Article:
The I-5 Drive: Stops from Portland to Seattle

Three hours is just too long to sit in the car. The infamous slog between Seattle and Portland invariably adds a few more hours due to bizarre traffic snafus. (What is the energy vortex causes the mysterious slowdowns in Tacoma, Olympia and Chehalis, anyhow?) Put it all together, and you’ve got a real tantrum starter for parents and kids alike. Unless you give up for a little bit, pull over and chill out. Here are a few of our favorite kid-friendly stops along the Seattle-to-Portland I-5 route.

the salmon creek burgerville in vancouver is a fine place to stop along i-5 with kids

The Salmon Creek Burgerville.

Exit 7: Burgerville. This Salmon Creek Burgerville (on the edge of Portland) is a fast-food diner that thinks it’s a restaurant – thank goodness. There’s outdoor seating, an indoor play area with crayons and a few toys and small kid-size picnic tables. Eat your local blackberry shake, Walla Walla onion rings or juicy natural-beef burger; on some weekends, you’ll also encounter no-cost kids’ events. Free wifi, too. Exit 76: Recreation Park and Penny Playground. If a three-year old designed a fort, it might look a bit like this park’s peaked playground: a delightful maze of levels, hiding spots and peek-a-boo corners. Even the stairs surprise here – they shake beneath your feet while leading you up to tunnels and turrets. A large grassy area encourages running, if you packed a boomerang, kite or frisbee. Cool off with the on-site spray park and pool in summer.

penny park in centralia a good stop for kids off of i-5

At the Penny Park in Centralia

Exit 81: Olympic Club Hotel & Theatre. This historic building in the McMenamins chain offers lovely outdoor dining next to a train track, so kids can watch rail cars hustle through downtown Centralia. A cozy pub-style interior restaurant serves breakfast, lunch and dinner; the movie theater and last-minute hotel may bail you out if there’s sudden snowfall or a four-hour traffic delay on the freeway. Exit 82: Burgerville. Yes, another Burgerville. But the Centralia location is the first that southbound travelers encounter and the last that northbound roadtrippers can dine at. Pick up a healthy kids’ meal (served with apples instead of fries, if you like) right at the halfway stopping point between Portland and Puget Sound.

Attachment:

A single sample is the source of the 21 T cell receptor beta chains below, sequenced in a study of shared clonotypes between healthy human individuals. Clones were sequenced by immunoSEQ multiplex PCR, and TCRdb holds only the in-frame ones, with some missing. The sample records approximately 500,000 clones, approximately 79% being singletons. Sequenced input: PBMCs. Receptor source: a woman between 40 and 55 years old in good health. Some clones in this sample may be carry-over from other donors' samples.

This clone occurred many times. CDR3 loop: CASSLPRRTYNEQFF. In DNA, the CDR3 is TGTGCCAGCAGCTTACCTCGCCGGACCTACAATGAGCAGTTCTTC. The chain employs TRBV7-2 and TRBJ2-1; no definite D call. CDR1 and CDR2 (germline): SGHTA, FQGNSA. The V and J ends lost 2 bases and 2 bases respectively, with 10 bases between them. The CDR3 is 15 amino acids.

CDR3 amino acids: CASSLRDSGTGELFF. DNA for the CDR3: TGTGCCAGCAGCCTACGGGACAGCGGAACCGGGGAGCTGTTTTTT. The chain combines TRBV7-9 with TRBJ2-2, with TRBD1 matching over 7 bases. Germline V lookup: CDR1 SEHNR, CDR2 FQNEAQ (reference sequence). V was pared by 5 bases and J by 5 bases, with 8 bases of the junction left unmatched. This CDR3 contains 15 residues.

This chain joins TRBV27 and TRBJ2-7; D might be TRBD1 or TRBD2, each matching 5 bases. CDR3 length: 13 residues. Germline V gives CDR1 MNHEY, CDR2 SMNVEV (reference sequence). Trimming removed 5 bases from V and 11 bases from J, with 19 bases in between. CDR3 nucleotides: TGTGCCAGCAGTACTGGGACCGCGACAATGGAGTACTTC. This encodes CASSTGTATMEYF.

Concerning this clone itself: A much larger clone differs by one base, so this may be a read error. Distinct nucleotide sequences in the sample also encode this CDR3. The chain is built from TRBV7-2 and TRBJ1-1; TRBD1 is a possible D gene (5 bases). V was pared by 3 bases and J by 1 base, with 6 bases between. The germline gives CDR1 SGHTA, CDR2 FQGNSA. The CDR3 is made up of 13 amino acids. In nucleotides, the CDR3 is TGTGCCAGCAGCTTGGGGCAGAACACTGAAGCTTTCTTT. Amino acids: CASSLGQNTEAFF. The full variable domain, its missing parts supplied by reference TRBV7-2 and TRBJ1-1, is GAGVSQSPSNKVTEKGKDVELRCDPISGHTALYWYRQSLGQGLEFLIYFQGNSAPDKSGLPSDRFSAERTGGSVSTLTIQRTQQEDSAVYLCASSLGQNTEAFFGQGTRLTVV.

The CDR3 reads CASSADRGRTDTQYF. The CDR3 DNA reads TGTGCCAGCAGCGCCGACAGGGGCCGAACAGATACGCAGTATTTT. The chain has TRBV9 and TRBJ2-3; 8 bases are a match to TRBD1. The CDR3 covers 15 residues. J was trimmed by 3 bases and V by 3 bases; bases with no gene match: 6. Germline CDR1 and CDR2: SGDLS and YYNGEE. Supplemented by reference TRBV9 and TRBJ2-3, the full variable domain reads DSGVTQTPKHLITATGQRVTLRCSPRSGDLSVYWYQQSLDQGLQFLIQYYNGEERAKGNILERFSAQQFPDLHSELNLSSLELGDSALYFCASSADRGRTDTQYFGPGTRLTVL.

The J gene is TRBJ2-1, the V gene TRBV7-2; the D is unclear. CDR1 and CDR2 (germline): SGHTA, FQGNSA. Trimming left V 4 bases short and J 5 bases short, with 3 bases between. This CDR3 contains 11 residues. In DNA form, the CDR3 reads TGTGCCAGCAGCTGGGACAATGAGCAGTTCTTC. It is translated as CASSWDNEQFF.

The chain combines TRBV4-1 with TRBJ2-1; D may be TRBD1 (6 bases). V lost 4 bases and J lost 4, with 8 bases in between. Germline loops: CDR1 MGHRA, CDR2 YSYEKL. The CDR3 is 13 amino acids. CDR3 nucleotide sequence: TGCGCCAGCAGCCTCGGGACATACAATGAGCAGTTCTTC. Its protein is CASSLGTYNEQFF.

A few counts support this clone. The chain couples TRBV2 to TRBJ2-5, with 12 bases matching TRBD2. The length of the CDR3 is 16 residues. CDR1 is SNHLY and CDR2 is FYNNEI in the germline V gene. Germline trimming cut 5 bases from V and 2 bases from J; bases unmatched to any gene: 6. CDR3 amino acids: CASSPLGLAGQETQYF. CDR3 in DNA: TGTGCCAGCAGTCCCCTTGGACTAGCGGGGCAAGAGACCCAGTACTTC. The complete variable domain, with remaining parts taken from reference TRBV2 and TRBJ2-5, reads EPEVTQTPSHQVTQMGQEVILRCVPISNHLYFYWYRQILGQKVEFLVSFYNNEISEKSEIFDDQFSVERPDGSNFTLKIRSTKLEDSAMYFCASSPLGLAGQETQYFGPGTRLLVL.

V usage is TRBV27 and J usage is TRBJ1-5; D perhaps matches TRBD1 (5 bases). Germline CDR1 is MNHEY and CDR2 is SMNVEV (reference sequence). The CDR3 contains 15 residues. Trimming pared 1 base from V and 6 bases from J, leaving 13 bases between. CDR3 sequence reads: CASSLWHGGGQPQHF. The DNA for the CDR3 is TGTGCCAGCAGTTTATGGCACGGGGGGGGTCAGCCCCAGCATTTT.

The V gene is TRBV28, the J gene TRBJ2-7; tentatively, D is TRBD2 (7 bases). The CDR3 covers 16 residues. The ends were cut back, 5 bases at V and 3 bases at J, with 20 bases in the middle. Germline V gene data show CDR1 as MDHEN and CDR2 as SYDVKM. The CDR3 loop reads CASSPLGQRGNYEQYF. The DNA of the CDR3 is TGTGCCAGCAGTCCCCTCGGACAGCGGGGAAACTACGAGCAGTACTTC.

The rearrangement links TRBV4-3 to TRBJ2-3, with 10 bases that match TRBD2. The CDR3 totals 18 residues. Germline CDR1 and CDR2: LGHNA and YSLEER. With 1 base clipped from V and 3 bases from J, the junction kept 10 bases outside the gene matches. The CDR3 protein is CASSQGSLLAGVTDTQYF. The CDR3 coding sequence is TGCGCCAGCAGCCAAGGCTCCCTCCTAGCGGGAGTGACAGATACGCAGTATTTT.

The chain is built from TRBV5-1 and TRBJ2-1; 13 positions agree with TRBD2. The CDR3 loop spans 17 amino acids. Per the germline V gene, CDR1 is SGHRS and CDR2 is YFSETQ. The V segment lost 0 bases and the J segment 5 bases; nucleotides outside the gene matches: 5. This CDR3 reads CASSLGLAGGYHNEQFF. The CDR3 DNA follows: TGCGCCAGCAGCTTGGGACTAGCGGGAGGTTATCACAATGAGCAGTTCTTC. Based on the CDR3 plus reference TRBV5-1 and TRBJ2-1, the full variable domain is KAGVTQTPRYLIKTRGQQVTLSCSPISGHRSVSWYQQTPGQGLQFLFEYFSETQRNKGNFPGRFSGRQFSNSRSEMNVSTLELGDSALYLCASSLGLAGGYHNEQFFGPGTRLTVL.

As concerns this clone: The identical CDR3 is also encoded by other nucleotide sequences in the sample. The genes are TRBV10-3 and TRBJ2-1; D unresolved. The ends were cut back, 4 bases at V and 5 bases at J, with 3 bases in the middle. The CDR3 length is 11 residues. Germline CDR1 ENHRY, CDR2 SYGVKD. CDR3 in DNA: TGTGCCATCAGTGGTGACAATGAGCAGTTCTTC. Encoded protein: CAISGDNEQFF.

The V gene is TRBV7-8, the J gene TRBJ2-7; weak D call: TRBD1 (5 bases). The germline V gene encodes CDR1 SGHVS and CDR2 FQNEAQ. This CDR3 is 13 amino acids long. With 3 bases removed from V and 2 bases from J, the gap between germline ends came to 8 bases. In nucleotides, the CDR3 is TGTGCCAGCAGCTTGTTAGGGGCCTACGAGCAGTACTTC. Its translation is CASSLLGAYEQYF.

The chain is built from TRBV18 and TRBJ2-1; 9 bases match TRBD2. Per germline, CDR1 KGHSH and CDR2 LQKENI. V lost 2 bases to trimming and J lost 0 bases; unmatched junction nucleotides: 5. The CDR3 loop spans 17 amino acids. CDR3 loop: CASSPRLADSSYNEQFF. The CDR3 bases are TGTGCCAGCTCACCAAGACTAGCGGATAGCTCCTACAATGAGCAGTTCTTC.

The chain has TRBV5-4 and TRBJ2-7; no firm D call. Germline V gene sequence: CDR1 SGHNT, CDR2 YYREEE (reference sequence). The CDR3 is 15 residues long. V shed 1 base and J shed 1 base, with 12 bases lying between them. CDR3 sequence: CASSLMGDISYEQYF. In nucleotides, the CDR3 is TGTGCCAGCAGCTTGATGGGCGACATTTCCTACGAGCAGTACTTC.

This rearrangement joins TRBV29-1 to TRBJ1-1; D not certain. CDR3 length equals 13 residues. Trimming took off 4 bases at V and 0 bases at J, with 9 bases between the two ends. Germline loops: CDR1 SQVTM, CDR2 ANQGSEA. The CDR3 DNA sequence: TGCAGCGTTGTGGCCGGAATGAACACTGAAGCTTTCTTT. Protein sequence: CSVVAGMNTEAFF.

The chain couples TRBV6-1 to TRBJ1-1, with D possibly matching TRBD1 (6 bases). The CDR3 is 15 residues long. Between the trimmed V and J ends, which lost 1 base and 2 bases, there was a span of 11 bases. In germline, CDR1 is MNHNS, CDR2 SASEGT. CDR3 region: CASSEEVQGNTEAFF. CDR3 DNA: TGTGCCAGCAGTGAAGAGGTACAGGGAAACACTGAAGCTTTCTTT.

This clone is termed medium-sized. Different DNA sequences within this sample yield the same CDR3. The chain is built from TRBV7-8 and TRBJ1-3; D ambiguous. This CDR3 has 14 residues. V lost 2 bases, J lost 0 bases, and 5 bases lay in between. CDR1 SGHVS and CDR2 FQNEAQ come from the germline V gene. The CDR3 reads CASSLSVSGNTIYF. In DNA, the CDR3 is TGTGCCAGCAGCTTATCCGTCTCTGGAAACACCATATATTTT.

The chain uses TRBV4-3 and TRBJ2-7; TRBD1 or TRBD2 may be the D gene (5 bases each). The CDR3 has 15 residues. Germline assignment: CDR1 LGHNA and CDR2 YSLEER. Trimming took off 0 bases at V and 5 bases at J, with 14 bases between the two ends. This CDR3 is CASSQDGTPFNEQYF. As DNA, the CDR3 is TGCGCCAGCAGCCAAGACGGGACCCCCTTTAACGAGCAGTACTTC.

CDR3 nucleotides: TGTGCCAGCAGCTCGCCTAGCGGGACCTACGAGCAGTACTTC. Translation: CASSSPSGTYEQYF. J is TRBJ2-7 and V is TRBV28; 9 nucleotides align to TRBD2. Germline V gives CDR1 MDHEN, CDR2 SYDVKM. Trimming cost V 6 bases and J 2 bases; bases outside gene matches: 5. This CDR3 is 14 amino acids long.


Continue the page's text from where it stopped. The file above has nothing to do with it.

Exit 88: Great Wolf Lodge. If you decide you’d like to make a stopover between Portland and Seattle, this is a popular destination. Read more about what to do in Grand Mound at 18 Tips for Visiting Great Wolf Lodge. 

Do you have a favorite kid-friendly restaurant, activity or playground along I-5?

Daytrip: Olympia with kids

Think State capitols aren’t kid-friendly? Towns plagued by boring subcommittee meetings, too-fancy restaurants and dull plazas, right?

Olympia, Washington, may take you by surprise.

Lavender at the Olympia Farmers Market

When to go: Saturday, so you can check out the Olympia Farmers Market, the people-smorgasbord that is Olympia. You’ll see patchouli students from the nearby Evergreen State College, farmers in overalls, embroidered-denim grandmas, toddlers riding on dad’s shoulders. The market’s a nice mix of locally made items:  soaps, herbs, baked goods and of course, tie-dye shirts.

Where to eat: At the market, order honkin’ huge sandwiches from Heyday! Cafe and listen to live music on the market stage. As an alternative, go to Meconi’s Italian Subs for the best subs this side of the Mississippi.

Getting buried with (plastic) rocks at the Hands On Children's Museum

Little kids will love: The Hands On Children’s Museum, where the museum’s town allows kids to grow apples on a farm, deliver them with a truck, sell them the store, turn them into apple fritters in the bakery – and then visit the dentist for a tooth cleaning afterward. At the other end of the museum’s U-shaped layout, a kids can don lifejackets and pretend to drive a ceiling-height container ship (with a working crane!). The $7.95 per-person entry fee pays off with at least two hours of fun; one of the best children’s museum’s I’ve visited in the Northwest.

George's nose is shiny because so many people rub it for good luck.

Big kids will love: Discussing how government works in the hushed marble halls of Olympia’s Legislative Building, which sports the fourth-tallest, self-supported masonry dome in the world. Tours are offered between 11 a.m. and 3 p.m. on weekends, but it’s probably best for you to drop cool history facts on your way through the building’s three floors. Look for the giant brass bust of George Washington — and don’t forget your camera.

Where to shop: Wind Up Here keeps little hands busy with dolls, wooden toys and other playthings. Perfect for a sticker book or two to keep the kids busy in the car.

Trying a mocha-dusted hazelnut.

What to take home: Don’t leave town without picking up treats from the Olympia Farmers Market — dinosaur cookies from San Francisco Street Bakery’s stall or a blend of nuts from Jawa Gourmet Nut Roastery. Recommended: lavender walnuts with orange and mocha hazelnuts.

Find more hotels, attractions and restaurants at Visit Olympia.